1. What do you think is the biggest hurdle for a female rapper? For one I think the whole separation of female is obviously a hurdle. I just said the other day in a joking way that I'm just a male rapper with titties. So let's not put gender in there, ha. Anyways. The biggest hurdle for a female rapper is being heard and being taken serious in general. Especially if your not talking about sex, but even if you're talking about sex it's what they look for. If you're talking about anything other than sex then it's like "Ohh she tryna be smart". It's a catch 22. Your tryna be thi,s and I'm tryna be that, and if it's sexual. Then ahh yea, I'm waiting on that next time you gonna tell me about suckin' some dick or somethin'. Don't nobody care unless you suckin' or ridin' or something. So I think a hurdle is being taken serious with your material, whatever it is.
2. What separates you from other artists? Personally, I'm very versatile. I know I'm technically a baby in the game because I don't have enough out on platforms to listen to. But when I get there you will see that I am a rapper, I an R&B artists, I can do contemporary or whatever. I can hop on a lot of beats no matter how different they sound, as long as I like the beat, I can do it. Then you just never know what's gonna come out of my my mouth. Half the time I don't so, there's that.
3. Your song Fuck I look like what did you want listeners to get from that track? Fuck I Look Like was a self-love thing. I was writing it because I had been through some things. Like I knew I was wasting time, and it's a thin line between wasting time and being patient in a lot of cases, and I had dealt with some things that really didn't convey that I loved myself. Or that I loved myself enough to know that that should've been rejected automatically. When your self-love is high enough, a lot of things get rejected, you don't even have to worry about things getting that far. But of course when you're in love and it's long term, you start dealing with stuff and your really lose sight of what is being patient and what's wasting time. So you end up dealing with a whole bunch of stuff.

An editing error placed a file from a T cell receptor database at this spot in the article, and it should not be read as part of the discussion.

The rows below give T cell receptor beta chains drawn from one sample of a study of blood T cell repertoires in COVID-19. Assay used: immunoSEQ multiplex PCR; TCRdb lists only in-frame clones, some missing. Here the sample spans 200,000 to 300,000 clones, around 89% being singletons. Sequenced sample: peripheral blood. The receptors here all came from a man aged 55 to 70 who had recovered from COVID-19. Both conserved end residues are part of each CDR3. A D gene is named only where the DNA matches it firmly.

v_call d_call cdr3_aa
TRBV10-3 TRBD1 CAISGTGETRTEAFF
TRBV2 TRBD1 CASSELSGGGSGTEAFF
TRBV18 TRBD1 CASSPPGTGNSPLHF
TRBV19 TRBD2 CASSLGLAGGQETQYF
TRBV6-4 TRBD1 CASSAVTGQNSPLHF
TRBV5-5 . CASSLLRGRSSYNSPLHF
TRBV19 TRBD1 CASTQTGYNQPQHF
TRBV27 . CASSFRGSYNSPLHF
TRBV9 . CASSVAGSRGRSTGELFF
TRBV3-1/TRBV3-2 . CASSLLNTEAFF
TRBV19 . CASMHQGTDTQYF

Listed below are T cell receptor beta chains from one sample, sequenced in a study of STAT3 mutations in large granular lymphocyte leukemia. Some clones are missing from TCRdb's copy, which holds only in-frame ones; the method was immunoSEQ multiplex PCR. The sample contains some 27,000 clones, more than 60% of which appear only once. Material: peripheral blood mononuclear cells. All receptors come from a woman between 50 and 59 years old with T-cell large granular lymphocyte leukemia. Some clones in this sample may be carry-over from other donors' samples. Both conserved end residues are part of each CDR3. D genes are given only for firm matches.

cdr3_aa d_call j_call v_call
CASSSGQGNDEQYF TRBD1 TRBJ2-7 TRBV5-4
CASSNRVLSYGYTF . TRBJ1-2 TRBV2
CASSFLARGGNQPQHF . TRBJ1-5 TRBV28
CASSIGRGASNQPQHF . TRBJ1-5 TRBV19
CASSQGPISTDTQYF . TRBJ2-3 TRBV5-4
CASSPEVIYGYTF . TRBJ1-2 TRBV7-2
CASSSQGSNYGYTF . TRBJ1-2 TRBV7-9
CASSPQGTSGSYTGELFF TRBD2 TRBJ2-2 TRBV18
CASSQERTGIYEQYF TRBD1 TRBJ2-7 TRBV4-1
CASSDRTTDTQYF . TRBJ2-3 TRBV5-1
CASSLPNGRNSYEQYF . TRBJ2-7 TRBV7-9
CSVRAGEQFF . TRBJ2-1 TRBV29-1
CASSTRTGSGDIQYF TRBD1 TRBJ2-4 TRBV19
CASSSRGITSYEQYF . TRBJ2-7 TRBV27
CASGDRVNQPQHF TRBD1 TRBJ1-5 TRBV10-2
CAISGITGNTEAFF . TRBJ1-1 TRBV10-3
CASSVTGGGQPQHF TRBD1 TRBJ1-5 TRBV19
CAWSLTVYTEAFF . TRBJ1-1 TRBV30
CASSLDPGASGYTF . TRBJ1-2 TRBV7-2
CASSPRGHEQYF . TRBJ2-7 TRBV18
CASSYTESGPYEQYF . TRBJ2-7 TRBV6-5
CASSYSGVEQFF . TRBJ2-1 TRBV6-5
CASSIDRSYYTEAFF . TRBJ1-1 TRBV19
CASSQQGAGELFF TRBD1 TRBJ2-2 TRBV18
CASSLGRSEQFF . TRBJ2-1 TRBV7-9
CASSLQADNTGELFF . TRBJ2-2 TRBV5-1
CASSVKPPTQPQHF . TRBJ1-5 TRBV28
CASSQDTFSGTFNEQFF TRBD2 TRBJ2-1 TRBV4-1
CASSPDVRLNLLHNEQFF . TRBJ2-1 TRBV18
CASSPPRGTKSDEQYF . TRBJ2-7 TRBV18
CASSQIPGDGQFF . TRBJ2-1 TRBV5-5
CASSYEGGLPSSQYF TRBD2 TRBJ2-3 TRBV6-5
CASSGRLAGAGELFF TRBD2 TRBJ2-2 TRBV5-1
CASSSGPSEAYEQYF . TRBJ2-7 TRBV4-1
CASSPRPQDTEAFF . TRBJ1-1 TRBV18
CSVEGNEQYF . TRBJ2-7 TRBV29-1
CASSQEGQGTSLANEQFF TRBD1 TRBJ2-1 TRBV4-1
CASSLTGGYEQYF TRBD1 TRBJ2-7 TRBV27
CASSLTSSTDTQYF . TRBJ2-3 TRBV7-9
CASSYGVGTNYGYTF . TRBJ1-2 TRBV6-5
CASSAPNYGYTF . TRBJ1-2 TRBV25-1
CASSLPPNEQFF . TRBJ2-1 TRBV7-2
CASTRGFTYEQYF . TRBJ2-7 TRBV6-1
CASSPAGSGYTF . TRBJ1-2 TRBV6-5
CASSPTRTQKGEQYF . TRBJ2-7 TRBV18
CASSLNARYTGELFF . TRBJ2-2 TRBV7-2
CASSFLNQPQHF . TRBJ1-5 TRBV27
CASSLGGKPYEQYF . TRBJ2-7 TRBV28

Basically with Fuck I Look Like I want people to remember like anything that you feel like your not being loved, anything that feels like disrespect, anything where it feels like you can't communicate with that person is settling. AND WE ARE NOT SETTLING! Pretty much that's the whole hook. "Lovin somebody who don't love me, let you talk anyway you wantin', not letting you know what it is." That's it! Anything that makes you feel like you are being less than loved you need to bounce.
4. What’s a line from the track that you think goes over people’s heads? I don't think anything is so complex in that song that it should go over people's heads. I think the line that hit's me the hardest when I listen back is when I said, "I know I really love you, but you might just be lonely, I can't be sexting you, if you don't even know you want me". That was kind of like something to think about.
5. What’s next for Bambi in 2020? Long as we ain't quarantined all year I'm making my way to genres that will show my versatility. And ratchet music. LOL!
Thanks to Bambi for taking time out of her busy day. Make sure to follow her on her social media below:
"Pull up in like 20,
Words. Words are so powerful that they have started wars. Men have risked everything and have even died over their word, their word being their honor. In the streets they say "Your word is your bond". Because for many their word is the most valuable thing they posse. And no one knows the power of words better than a poet. Sneak The Poet has shown his mastery of diction while also gaining respect from his peers in the process. Let's get to know Sneak The Poet!
1) What got you into music? I’ve always been a music lover and a fan of hip hop. But I didn’t get into music until my 3rd year at TU. I was riding down 75 and heard Biggie’s “Suicidal Thoughts” for the 1st time and that was it. I wrote my first rap during class the same day. I was already experimenting with poetry at the time.
2) You are an artists as well as a vidographer. How do you decide which to put your energy into? I’m an artist period. I started off as an actor. I’m actually a professionally trained actor, I received my degree in Theater and Minor in Film Studies. In a sense I started doing all of it at the same time once I decided I didn’t want to act anymore. I wanted to play more of a director/writer/producer role. Music kind of just came naturally. It’s a tough balance because hip hop influences my films. But I’m definitely consider myself a filmmaker. I’m working on a few big projects at the moment. But hip hop is me, forever, so that won’t ever change.
3) Last year you dropped a project called "Strictly 4 My Ninjas". What message were you trying to get across with this project? “Strictly 4 My Ninjas” is my 1st project since I moved back from Seattle. So it’s sort of a re-introduction to Sneak. Sonically it’s a blend of lo-fi and jazz rap. I like to think of it as the rise of the “cool blerd”. Real Ninja shit, you know. A lot of stuff I rap about, wasn’t cool to talk about 10 years ago.
4) What's one line off the project that you think goes over people's head? Idk about going over heads but one of my favorite bars is from Saturday Night “Pull up in like 20, she said what took u so long? Told her I’ve been chasing this money, but what’s all this bread if I can’t get me no honey?” I just like that bar. It’s real simple. But I feel simplicity hits harder sometimes than a lot of spiritual-miracle rap. It’s like what’s all this grinding for if I don’t reap the benefits of my hard work?